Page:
“like all men of the library, I have traveled in my youth; I have wandered in search of a book, perhaps the catalog of catalogs; now that my eyes can hardly decipher what I write, I am preparing to die just a few leagues from the hexagon in which I was born.” Borges, The Library of Babel
When I first moved back to Los Angeles 2 years ago , I started investigating knowledge, the quest/ need for knowledge and the importance/ lack of importance in obtaining it. I read Borges’ Labyrinths, a theme he has carried throughout his work, not only in this book, and found a story that resonated completely with me: The Library of Babel. For reasons I will leave unexplained, the project flitted away like a leaf in the wind, but have just started picking it up again and thought I would share some thoughts/ ramblings.
This library contains an infinite amount of books in an infinite amount of hexagonal rooms, with the infinite combination of words/ typing per book. Supposedly there is coherency in the language of these books, if only one can find the right book, that makes sense. And so endless men search for the meaning amongst the gibberish. (for a more complete synopsis see here)
The infinite labyrinth conjured up notions of the minotaur, of the Greek myth. Although the story of its birth is interesting (the Minotaur was called into being by Minos and meant to be offered as a sacrifice to Poseidon, but deeming it too beautiful he refused to sacrifice it, as a punishment Poseidon made the minotaur into a monster- that Minos wife then fell in love with), as the notion of ‘the other’, the minotaur is more interesting to me. A tutor once told me the minotaur represented fear. I wanted to take that one step further and connect the minotaur to the fear of looking directly into oneself, and battling with the darker side of oneself, the existence of which was self-created, but meant to destroyed.
“When, in the very heart of the labyrinth and at the very moment of the confrontation, Theseus suddenly saw his own inverted image rise before him, represented by the Other, he had to acknowledge it and find a way of seeing it in a favourable light. It is impossible to destroy an image and impossible to kill the Minotaur. At the very most we can sacrifice it, in other words transform it, or else it ‘completes’ us”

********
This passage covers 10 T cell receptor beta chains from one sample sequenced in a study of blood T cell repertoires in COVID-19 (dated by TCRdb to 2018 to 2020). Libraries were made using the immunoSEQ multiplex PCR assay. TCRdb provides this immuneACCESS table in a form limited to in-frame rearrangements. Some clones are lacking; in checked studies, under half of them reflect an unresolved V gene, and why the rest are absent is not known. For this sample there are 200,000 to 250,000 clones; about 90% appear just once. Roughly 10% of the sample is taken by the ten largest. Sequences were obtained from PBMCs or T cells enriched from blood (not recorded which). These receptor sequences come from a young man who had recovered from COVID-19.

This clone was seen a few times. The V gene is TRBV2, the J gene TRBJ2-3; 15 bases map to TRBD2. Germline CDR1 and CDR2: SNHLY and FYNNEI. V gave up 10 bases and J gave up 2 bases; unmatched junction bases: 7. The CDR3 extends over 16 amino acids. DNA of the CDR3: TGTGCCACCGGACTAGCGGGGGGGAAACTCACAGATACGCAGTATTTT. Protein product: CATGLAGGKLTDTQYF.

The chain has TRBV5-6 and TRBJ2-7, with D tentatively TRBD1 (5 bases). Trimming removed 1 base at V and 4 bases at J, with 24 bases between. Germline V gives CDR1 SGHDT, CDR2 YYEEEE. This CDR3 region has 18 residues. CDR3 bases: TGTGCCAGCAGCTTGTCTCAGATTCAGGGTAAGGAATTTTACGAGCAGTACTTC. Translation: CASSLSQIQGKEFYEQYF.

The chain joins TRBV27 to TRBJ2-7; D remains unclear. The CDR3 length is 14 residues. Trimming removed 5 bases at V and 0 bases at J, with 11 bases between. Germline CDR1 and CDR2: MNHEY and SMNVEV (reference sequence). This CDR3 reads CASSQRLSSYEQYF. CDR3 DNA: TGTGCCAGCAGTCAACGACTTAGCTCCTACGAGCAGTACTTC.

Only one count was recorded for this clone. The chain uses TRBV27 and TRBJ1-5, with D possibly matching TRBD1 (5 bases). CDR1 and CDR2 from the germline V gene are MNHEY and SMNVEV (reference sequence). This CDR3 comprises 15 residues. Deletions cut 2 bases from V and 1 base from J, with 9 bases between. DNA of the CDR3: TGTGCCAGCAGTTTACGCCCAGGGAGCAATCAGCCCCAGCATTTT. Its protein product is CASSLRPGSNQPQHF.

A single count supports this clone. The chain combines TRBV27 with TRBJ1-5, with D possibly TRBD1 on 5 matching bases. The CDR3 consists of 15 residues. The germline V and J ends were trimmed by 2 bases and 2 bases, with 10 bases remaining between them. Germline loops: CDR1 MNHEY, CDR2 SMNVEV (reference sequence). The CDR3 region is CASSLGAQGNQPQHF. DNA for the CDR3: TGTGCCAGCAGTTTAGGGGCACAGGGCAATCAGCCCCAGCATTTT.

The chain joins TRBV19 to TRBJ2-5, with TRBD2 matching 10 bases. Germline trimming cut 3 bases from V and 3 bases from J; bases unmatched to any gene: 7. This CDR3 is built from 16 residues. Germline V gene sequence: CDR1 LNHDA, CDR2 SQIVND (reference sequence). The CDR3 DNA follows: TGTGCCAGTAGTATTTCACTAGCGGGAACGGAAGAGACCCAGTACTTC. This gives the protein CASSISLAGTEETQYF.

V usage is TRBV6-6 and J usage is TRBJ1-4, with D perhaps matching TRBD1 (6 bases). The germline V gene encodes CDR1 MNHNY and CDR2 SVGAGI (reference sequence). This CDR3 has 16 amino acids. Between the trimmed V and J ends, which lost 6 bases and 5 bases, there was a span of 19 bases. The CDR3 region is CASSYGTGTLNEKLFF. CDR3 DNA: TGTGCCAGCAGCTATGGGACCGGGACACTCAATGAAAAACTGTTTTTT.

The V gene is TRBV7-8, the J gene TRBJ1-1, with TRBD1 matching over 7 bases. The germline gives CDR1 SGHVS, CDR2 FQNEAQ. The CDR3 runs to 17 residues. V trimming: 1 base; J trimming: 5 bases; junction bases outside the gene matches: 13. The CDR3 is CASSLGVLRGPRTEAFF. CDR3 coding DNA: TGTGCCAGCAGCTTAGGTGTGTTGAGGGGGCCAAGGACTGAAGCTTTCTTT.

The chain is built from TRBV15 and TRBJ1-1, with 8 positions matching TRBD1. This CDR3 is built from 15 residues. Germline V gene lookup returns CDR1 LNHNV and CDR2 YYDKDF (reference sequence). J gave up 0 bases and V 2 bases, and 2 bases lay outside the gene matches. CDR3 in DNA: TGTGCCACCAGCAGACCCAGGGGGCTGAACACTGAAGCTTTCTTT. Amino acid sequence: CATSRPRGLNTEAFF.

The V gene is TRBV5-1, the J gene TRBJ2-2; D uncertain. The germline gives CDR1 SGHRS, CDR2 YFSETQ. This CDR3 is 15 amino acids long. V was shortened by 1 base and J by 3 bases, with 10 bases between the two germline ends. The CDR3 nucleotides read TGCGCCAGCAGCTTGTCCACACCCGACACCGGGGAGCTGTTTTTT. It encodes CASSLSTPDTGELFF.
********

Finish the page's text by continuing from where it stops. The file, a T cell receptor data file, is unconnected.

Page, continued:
Excerpted from a longer essay in Companion to Literary Myths, Heroes and Archetypes. Ed. Pierre Brunel. Trans. Wendy Allatson, Judith Hayward, and Trista Selous. London: Routledge, 1996. Copyright © 1996 by Routledge.
The idea of escape from the labyrinth by reading the very books that lined its walls also appeals to me. Why look inside yourself when you can search for outside knowledge to block holes in yourself? If it’s possible the solution can be found in looking outward rather than inward, is that a better solution, or avoidance (bearing in mind Jung started to go crazy by looking into himself for too long). There is also a notion of escape through knowledge, burying oneself in books, also escape into the fantasy of books, something that has manifested itself in our society not only though the endless knowledge available on the internet (knowledge) but also in gaming (fantasy).
“Borges confessed that, beyond this abstract idea, he was also describing the troubling feeling of being lost in the universe, and of not being able to understand it. “In my story,” […], “there is an intellectual component, and another, of greater importance, I think, that has to do with my sense of loneliness, anguish, uselessness, and of the mysterious nature of the universe, of time, and more importantly, of ourselves. Or rather, of myself.”
I couldn’t help thinking of The Castle by Kafka, while reading, although more of an allegory of all the bureaucracy it takes to get to God/ salvation, the struggle through the labyrinth surrounding the castle , the endless quest to getting to a nucleus that may not be worth it, resonated with my atheist sensibilities, and conjured the idea of an endless quest for knowledge that may or may not lead to enlightenment.
Without helping it the images of the library within the film Mirror Mask, of books having a life of their own and flying away also came to me.
So anyway, the notions and ideas brought about by these books/ images and surrounding analysis, has made me want to create a piece of theatre again, grappling with some of these themes, and as I keep wandering by the Acres of Books, a total library in itself, and sadly now a derelict bookstore, with scores of dying books scattered throughout, I can’t help but want to explore the idea of The Total Library, perhaps in that building.
“Through the years, a man peoples a space with images of provinces, kingdoms, mountains, bays, ships, islands, fishes, rooms, tools, stars, horses and people. Shortly before his death, he discovers that the patient labyrinth of lines traces the image of his own face.” Borges
Some images that have been inspiring me, on the same themes:
Originally Published on the Blog ‘Claires Closet’ www.clairetownsend.wordpress.com